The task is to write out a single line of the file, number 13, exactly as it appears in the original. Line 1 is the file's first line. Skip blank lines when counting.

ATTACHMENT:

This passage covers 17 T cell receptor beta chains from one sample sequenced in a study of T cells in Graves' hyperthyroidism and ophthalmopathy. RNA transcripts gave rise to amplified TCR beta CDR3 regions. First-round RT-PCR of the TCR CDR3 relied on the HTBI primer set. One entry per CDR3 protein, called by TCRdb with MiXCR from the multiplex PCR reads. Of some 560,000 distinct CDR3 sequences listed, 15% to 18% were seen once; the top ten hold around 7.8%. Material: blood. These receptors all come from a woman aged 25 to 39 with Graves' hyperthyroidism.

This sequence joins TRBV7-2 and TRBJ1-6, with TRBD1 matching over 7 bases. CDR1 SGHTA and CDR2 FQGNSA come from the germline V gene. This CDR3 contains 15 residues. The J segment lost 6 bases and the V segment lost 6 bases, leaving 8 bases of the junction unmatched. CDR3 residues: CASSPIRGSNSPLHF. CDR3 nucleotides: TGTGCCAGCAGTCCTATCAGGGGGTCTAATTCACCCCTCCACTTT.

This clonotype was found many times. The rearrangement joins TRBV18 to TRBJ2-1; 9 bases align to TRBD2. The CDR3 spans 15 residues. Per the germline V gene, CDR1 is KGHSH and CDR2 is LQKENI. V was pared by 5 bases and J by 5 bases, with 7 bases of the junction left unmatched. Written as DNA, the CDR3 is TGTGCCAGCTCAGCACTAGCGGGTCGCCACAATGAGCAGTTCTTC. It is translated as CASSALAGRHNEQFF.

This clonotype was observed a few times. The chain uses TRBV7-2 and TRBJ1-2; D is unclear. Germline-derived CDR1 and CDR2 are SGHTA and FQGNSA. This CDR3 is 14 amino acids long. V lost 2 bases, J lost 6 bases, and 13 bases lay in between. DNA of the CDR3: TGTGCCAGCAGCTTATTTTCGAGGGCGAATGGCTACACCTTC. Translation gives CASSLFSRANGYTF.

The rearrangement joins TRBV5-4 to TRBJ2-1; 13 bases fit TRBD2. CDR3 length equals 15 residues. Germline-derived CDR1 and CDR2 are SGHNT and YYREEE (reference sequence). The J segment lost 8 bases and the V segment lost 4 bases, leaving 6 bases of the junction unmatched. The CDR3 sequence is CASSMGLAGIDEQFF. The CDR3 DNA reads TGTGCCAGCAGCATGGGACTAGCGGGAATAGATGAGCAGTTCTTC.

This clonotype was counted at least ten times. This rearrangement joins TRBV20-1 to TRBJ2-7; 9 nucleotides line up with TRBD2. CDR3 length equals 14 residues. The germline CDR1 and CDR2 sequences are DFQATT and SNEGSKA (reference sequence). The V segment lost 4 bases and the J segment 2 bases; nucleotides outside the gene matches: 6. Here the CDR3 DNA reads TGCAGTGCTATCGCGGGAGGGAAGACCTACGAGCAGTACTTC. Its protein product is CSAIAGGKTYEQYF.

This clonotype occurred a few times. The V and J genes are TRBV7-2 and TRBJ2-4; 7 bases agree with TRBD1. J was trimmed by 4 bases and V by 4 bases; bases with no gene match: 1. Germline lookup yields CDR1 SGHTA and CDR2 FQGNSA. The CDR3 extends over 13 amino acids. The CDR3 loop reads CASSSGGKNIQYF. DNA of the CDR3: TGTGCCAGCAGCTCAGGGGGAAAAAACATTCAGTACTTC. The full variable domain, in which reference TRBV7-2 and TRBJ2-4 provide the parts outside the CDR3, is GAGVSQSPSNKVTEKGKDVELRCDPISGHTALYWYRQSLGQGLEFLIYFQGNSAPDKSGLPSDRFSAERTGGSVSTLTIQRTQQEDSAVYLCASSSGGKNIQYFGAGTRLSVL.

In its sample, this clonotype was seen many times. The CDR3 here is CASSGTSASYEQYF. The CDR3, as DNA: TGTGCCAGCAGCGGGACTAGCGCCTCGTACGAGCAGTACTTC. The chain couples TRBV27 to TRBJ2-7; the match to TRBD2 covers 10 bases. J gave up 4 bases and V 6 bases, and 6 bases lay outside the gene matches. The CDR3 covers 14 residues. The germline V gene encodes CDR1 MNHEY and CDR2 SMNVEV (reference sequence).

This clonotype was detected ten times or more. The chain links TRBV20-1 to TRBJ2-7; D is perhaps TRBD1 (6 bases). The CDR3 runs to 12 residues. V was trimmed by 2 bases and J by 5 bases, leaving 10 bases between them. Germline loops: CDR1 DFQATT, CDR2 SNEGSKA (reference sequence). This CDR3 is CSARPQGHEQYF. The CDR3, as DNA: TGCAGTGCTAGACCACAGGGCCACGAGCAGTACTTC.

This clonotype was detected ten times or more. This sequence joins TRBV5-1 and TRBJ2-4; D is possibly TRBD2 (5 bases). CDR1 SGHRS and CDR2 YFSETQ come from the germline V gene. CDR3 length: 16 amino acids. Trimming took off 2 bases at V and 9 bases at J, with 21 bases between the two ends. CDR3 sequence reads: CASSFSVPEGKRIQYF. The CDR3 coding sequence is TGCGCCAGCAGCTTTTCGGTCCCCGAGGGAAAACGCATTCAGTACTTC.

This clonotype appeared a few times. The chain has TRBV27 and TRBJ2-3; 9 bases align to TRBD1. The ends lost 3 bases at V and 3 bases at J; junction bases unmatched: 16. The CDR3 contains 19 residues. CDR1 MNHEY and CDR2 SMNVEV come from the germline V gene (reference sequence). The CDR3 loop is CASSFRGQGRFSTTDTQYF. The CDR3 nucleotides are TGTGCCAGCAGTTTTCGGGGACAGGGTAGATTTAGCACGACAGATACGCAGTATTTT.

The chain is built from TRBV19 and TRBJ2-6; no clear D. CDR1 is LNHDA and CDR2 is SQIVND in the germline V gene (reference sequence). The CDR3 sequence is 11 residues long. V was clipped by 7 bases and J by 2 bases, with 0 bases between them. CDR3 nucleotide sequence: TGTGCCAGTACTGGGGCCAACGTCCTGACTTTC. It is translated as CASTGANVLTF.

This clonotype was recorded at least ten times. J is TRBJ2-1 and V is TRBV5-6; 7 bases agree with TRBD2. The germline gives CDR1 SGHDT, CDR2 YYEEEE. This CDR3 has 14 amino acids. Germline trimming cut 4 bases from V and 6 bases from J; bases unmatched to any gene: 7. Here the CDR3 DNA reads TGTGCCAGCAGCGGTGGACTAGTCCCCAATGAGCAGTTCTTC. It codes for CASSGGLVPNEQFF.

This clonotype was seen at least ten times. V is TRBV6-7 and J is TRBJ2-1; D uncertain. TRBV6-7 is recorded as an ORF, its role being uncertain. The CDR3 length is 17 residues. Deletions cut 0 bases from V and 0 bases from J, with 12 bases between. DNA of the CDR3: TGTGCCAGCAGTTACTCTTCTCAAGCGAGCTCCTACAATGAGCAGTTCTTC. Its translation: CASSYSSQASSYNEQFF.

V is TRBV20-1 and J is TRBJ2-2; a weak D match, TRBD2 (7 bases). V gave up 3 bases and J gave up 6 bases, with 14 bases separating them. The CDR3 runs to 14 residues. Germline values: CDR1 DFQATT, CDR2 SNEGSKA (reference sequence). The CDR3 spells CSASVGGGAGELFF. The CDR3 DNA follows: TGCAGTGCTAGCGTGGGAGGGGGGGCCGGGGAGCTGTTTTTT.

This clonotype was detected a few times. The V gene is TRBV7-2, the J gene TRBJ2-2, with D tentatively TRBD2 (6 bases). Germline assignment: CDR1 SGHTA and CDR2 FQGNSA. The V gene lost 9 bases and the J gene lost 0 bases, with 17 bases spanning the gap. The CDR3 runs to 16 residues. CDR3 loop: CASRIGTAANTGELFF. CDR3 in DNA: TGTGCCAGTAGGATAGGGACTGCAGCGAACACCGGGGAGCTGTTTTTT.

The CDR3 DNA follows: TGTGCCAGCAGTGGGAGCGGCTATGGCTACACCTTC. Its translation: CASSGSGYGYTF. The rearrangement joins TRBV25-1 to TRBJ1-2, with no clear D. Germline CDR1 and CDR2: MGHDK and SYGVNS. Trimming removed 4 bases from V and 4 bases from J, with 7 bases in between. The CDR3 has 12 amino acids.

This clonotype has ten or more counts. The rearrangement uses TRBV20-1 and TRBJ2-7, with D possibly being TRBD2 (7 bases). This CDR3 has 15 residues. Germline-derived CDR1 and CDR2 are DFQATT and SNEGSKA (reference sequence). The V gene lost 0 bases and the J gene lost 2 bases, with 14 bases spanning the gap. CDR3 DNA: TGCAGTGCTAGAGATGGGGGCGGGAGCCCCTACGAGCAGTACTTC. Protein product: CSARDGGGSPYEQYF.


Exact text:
This clonotype was recorded at least ten times. J is TRBJ2-1 and V is TRBV5-6; 7 bases agree with TRBD2. The germline gives CDR1 SGHDT, CDR2 YYEEEE. This CDR3 has 14 amino acids. Germline trimming cut 4 bases from V and 6 bases from J; bases unmatched to any gene: 7. Here the CDR3 DNA reads TGTGCCAGCAGCGGTGGACTAGTCCCCAATGAGCAGTTCTTC. It codes for CASSGGLVPNEQFF.